Allergenicity Prediction

Allergens are proteins that induce allergic responses. More specifically, they elicit IgE antibodies and cause the symptoms of allergy, which has been a major health problem in developed countries [49]. With many transgenic proteins introduced into the food chain, the need to predict their potential allergenicity has become a crucial issue. Bioinformatics, more specifically, sequence analysis methods have an important role in the identification of allergenicity [25, 29].

One approach to allergenicity prediction is to determine, automatically, motifs from sequences in an allergenic database and then search for the identified motifs in the query sequences. Li et al. [40] described an approach where protein sequence motifs were identified using wavelet analysis [35]. The particular example consists of 817 sequences in an allergen database. A 10-fold cross-validation test is conducted where 90% of the sequences are used for motif identification with the remaining 10% being used as query sequence for validation. This procedure is carried out a number of times to obtain averaged values for recall and precision. The workflow is shown in Figure 23.9. A brief description of the workflow is discussed as follows.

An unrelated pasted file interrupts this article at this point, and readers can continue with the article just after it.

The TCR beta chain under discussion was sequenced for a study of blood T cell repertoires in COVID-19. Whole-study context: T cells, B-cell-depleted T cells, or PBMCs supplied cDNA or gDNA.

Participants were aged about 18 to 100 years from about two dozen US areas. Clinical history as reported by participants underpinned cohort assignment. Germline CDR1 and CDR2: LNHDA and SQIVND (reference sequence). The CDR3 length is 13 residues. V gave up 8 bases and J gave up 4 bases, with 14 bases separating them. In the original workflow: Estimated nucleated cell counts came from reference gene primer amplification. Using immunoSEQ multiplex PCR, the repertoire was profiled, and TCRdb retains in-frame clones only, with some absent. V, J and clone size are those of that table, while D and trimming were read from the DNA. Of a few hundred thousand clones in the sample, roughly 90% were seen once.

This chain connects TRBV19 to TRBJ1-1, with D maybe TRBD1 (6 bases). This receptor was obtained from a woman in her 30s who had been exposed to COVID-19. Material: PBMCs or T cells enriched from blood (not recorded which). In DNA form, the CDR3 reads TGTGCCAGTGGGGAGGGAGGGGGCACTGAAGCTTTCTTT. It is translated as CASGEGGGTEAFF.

ClustalW is initially used to generate the pair-wise global alignment distances among the randomly selected protein sequences. The pair-wise distances so obtained are then used to cluster the protein sequences by partitioning around medoids using the statistics tool R [3]. Each cluster of protein sequences is subsequently realigned using ClustalW. The wavelet analysis technique developed by Krishnan et al. is then used on each aligned cluster to identify motifs in the protein sequences.

HMM profiles [18, 20] are then generated for each identified motif using hmmbuild. We use these profiles to search for the motifs in each query sequence using hmmprofile, and thus predict whether it is an allergen. The accuracy of the predictions is computed to assess the effectiveness of this approach.

Figure 23.9a shows the workflow (on the left) as well as the inherent parallelisms (on the right). The two main areas of parallelism are in the identification of the motifs using the wavelet analysis technique (one for each cluster) as well as in building the HMM based profile and searching the query sequences (one for each motif identified).






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